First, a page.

Arts movie review

A breezy mystery that strikes home the importance of finding one’s own path

There is so much more than the mystery of a missing mother that needs investigating 

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Millie Bobby Brown stars as Enola Holmes in the eponymous thriller, now streaming on Netflix.
Courtesy of Legendary Entertainment

Enola Holmes
Directed by Harry Bradbeer
Screenplay by Jack Thorne
Starring Millie Bobby Brown, Sam Claflin, Henry Cavill, Helena Bonham Carter
Rated PG-13
Streaming on Netflix

“I don’t want a mystery,” says a frustrated Enola Holmes (Millie Bobby Brown) who wants everything to go back to the normal she was accustomed to as a child. However, she is given not one, but two mysteries to solve.

The story of Enola Holmes is centered around the titular, lesser-known younger sister of Sherlock (Henry Cavill) and Mycroft (Sam Claflin) Holmes. Enola is too young when her father dies and brothers leave the house to find their own paths in life. She grows up alone with her widowed mother, Eudoria Holmes (Helena Bonham Carter), which is fitting because “Enola” spelled backwards is “Alone.”

Enola is educated by her mother in science and martial arts. Everything in her life seems to be going well until one day, Eudoria mysteriously disappears. Enola writes to her brothers to ask for their help in finding their mother. Mycroft, however, thinks that Enola needs proper education and must be sent off to a boarding school where she can be turned into a “proper” lady as per the societal definition. Enola, who doesn’t want to be sent off to a finishing school, runs away from home in search of her mother. The rest of the movie unfolds as Enola attempts to unravel the mystery of her missing mother while getting herself involved in solving another mystery.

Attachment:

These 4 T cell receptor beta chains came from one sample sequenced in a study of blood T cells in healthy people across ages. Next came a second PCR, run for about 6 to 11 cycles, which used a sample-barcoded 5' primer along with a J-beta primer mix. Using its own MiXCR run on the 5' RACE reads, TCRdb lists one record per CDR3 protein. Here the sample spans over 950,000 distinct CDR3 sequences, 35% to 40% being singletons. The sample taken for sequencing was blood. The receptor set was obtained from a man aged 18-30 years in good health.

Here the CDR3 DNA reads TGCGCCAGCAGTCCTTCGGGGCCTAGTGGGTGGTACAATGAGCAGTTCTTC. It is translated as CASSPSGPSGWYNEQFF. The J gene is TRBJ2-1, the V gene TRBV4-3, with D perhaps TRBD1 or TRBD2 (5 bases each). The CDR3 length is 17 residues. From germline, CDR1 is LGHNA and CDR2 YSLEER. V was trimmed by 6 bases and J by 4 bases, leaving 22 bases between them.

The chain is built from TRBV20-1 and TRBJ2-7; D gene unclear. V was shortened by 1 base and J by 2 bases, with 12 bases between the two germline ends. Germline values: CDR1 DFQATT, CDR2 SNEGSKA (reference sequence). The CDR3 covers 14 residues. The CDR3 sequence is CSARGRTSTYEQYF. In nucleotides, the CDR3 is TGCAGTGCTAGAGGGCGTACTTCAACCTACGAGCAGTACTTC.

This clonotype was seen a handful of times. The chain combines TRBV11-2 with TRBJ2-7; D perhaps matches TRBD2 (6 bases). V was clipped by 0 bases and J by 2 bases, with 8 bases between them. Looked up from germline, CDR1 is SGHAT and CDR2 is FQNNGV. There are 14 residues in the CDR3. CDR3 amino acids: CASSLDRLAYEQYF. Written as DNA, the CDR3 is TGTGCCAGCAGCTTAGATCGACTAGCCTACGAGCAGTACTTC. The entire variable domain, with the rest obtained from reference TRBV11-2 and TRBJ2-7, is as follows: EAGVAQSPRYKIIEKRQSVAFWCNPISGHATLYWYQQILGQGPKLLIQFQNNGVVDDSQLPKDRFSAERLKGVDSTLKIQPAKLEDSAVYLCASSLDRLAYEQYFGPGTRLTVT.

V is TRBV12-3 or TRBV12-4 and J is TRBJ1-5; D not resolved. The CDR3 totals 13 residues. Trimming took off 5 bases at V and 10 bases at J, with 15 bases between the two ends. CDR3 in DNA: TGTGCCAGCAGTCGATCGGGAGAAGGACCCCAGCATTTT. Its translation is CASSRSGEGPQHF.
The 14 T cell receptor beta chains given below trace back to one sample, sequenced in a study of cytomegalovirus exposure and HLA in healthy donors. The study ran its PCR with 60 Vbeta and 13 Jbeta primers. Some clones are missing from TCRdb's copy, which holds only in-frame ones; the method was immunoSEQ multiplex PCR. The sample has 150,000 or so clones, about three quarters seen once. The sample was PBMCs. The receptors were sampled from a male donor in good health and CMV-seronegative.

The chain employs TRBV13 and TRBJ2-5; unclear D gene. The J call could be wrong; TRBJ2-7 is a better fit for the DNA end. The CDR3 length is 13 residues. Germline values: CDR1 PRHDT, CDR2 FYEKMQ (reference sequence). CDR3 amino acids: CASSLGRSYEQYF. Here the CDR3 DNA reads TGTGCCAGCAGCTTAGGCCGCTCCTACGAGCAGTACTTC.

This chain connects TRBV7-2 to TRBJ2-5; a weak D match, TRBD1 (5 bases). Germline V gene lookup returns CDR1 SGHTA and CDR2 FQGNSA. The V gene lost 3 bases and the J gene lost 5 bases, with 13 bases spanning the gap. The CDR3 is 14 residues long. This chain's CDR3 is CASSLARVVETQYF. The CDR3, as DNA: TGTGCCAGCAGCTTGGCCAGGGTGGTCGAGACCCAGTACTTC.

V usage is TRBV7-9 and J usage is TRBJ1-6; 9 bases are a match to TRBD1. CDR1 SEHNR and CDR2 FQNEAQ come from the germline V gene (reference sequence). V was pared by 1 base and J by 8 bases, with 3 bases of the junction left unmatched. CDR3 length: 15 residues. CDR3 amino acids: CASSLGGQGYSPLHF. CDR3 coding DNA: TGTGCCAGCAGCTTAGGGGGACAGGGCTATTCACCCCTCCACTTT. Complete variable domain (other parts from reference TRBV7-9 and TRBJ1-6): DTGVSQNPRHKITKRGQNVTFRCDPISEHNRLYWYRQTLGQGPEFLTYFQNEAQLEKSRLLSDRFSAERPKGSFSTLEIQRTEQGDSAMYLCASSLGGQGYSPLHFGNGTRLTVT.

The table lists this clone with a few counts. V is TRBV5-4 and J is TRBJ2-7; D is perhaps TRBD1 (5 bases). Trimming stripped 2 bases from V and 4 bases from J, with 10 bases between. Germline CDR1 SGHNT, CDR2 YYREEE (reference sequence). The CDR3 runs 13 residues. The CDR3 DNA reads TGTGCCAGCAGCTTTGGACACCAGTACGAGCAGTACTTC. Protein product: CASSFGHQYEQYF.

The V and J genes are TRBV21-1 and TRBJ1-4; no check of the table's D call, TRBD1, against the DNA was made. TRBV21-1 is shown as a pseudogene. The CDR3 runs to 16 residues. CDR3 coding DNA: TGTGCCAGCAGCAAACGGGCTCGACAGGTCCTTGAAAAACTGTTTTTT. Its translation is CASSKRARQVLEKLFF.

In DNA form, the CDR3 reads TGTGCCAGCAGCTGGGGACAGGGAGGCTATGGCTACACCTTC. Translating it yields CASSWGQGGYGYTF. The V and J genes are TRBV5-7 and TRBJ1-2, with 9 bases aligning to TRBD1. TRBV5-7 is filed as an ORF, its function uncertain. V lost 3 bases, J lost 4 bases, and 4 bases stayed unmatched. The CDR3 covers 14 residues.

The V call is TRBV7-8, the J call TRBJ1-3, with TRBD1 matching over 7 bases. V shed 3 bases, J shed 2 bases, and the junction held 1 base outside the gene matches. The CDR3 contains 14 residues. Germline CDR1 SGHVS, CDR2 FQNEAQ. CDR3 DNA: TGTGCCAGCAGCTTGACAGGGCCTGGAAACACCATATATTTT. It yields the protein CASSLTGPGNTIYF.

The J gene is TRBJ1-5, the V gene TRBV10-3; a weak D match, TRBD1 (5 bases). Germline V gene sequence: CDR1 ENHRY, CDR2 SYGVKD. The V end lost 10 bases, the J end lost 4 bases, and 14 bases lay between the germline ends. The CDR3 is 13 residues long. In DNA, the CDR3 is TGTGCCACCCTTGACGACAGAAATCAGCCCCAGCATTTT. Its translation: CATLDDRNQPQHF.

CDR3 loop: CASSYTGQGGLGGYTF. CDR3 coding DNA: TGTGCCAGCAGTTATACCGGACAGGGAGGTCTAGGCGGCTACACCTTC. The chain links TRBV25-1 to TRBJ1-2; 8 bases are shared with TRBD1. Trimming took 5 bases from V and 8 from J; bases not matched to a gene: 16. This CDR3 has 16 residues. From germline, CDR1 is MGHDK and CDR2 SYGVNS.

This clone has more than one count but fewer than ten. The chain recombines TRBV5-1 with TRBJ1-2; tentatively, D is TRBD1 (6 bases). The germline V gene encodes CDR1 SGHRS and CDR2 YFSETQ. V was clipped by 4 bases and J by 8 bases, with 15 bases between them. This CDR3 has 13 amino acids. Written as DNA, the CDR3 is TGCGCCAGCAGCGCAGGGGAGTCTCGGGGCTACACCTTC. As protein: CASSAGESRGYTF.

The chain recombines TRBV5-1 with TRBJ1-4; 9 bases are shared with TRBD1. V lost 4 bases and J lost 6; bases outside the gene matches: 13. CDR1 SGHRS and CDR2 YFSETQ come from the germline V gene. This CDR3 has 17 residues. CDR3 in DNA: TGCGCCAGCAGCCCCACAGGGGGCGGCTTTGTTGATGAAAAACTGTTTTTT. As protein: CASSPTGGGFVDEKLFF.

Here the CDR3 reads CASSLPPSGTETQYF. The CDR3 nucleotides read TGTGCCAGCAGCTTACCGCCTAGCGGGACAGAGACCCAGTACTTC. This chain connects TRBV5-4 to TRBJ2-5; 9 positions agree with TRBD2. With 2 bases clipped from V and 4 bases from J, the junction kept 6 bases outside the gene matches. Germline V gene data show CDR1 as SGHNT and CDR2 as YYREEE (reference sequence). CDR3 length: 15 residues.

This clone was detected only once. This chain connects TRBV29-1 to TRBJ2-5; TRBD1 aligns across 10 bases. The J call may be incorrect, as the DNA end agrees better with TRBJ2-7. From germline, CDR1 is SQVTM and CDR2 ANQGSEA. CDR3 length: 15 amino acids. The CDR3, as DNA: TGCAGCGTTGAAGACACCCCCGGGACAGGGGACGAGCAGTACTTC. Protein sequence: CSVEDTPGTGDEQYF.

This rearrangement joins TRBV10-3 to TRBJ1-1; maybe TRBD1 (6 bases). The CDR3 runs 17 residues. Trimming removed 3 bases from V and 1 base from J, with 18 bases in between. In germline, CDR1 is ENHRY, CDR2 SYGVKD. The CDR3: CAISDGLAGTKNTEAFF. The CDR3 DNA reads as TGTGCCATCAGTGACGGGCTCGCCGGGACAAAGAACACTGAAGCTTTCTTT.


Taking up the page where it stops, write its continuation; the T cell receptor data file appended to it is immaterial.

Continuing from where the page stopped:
Enola Holmes is not about finding out why Eudoria left home. Instead, the movie is all about Enola learning the ways of society and how she faces society with her pure innocence. Initially, we see Enola abiding by the rules Eudoria taught her. Later on, however, Enola makes the decisions she thinks are right, though Eudoria would not have approved of them. This independent decision-making is what gets Enola pulled into the mystery of the missing marquess.

Unlike most mystery movies that run on a serious note, Enola Holmes is breezy. Whether it is Enola trying to adjust to the rules in her boarding school, investigating a mystery while pretending to be Sherlock’s assistant, or attempting to be a “proper” lady as per the societal norms, the scenes always have an element of humor attached.

We see Enola’s emotional growth throughout the movie, from setting out to find her mother to understanding the ways of society to outsmarting her brothers while solving a mystery. Besides saving someone’s life, Enola contributes greatly to bringing a revolutionary change in the outdated laws of society through constructive means. We see a girl who is hell-bent on finding out why her mother left home grow into someone who accepts that Eudoria had her own reasons and should not be judged for that.

Brown does a great job of playing Enola by portraying her innocence and determination while capturing the emotional growth of the character. Cavill does not cease to impress us in his role by rendering not only the emotionless attitude of Sherlock but also the mild amusement and immense pride he takes in Enola’s abilities to solve a mystery. Clafin is so brilliant at bringing Mycroft to life that we can’t help but detest his character.

The greatest message Enola Holmes conveys is through Enola, who learns that being alone is not the same as being lonely. She understands that one has to choose their own path in life. Although a little slow at times, the movie is sure to engage the audience in the search for the truth. It is undoubtedly one of the breeziest thrillers of recent times.